> > this was activated. If there was not enought disk space, a
> > message could warn the user that software rollbacks would not
> > be possible for lack lack of diskspace.
> The problem is not establishing the current free disk space, but
> how much to leave for use as temporary disk space for other
> applications. For example, if an enduser likes editing numerous
> large video files at the same time (maybe he makes movies), he
> could need a very large amount of temporary free disk space.
> Another user, with the same programs installed, might do
> primarily word processing and Internet, and only occasionally
> edit small videos, thus only needing a relatively small amount of
> temporary disk space. Of course, there could be an automatic
> default, adjustable via a configuration file.
> > I guess then, in the MCC, if a user used the Backports and
> > installed backported software, the rollback amount of diskspace
> > could also be monitored at this level with perhaps an option to
> > delete old programs that are now working well in their updated
> > form.
> This sort of makes sense -- but it is not only the newly
> installed program which is of concern, but also other programs
> which may have the same dependancies (not counting the versions).
> It could take a considerable time before these other programs are
> executed, so it becomes a bit tricky.
> Probably why Microsoft decided to keep such programs by default.
> Essentially that is why I would prefer backports to use versions
> of dependancies which correspond to the distro release. A bit
> more work for packagers, but a much more stable system.
> Then the rollback system would only affect the backported program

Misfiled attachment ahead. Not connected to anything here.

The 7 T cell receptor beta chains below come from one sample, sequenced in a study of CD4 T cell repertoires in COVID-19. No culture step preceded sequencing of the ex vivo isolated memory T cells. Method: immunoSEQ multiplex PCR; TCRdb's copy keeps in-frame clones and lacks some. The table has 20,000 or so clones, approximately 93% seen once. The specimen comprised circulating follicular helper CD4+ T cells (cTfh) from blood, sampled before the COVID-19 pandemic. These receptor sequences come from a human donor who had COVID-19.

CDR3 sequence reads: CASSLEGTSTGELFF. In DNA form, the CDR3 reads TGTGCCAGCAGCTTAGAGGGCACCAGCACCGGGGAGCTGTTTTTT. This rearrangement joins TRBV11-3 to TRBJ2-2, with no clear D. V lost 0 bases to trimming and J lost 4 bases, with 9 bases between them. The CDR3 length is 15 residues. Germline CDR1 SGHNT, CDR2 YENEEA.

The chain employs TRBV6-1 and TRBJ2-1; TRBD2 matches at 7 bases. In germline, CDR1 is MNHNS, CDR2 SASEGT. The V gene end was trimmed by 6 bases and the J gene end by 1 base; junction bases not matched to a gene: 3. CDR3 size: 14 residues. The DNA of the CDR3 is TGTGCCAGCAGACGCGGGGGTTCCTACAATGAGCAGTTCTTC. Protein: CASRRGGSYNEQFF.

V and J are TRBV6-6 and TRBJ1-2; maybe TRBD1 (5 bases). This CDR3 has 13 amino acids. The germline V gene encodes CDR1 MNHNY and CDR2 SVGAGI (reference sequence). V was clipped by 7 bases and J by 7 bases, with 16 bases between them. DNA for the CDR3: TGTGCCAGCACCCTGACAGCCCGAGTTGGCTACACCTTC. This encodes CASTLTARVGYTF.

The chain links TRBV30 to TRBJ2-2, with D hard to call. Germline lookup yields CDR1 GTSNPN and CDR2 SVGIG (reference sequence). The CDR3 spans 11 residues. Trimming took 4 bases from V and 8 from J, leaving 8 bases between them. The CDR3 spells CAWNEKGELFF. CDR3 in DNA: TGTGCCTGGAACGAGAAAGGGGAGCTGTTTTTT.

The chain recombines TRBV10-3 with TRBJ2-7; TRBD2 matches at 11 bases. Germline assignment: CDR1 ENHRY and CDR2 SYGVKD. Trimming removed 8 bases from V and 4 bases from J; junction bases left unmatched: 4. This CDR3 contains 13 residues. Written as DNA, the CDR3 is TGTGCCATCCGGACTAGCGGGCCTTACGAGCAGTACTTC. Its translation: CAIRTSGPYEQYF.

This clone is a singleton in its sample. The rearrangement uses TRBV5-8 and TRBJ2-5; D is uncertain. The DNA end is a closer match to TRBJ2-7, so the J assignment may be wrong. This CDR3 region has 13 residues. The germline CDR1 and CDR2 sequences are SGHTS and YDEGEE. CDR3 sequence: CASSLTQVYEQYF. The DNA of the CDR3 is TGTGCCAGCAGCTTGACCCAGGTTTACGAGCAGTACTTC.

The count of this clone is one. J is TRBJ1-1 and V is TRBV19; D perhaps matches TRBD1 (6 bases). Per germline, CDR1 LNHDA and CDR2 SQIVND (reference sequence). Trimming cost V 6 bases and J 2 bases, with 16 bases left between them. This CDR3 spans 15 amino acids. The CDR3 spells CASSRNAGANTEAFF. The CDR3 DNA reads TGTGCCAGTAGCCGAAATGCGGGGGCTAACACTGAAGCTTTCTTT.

> and any programs directly dependant on that version. The problem
> becomes much simpler.
> Once the backported and dependant programs (which would be known
> in the database) have all been run without crashing, the user
> could be asked if the programs all worked satifactorily and it
> was ok to delete the backup.
> > I guess this would take a bit of coding. But at least the use
> > of Backports would make a little more sense with a rollback
> > option in case an updated software installation did not work
> > out.
> I definitely like the idea of a rollback option.
> However, another option which I would like to see is simply
> leaving the old program in place where possible without conflicts
> - and prompting for its deletion after the backport and
> dependancies have been run (with the same sort of information
> displayed) -- when rpmdrake/urpmi is subsequently accessed.
> In the case of problems with the backport, one would simply run
> the old program, which is still in place.
> Of course, there will often be conficts such that the old program
> can not be left in place, making rollbacks still useful.
> > Marc
> - André (andre999)
There are already various options which can be run with urpmi, such
as --noclean and --repackage (see man urpmi) and perhaps these
could be incorporated into the GUI - with full simple explanations
for the user on exactly what will happen if those options are
"Select this option if you want to save the old version of the
package that is being updated. If there is a problem with the new
version, you will be able to uninstall it and go back to the older
version. Warning: this option will use extra space on your disk."
There could then be a list available showing all the saved older
versions of packages - if, for instance, a user had saved 10 older
versions of Firefox and knew that the most recent one worked
perfectly, they could then safely delete the 9 older versions to
reclaim some disk space.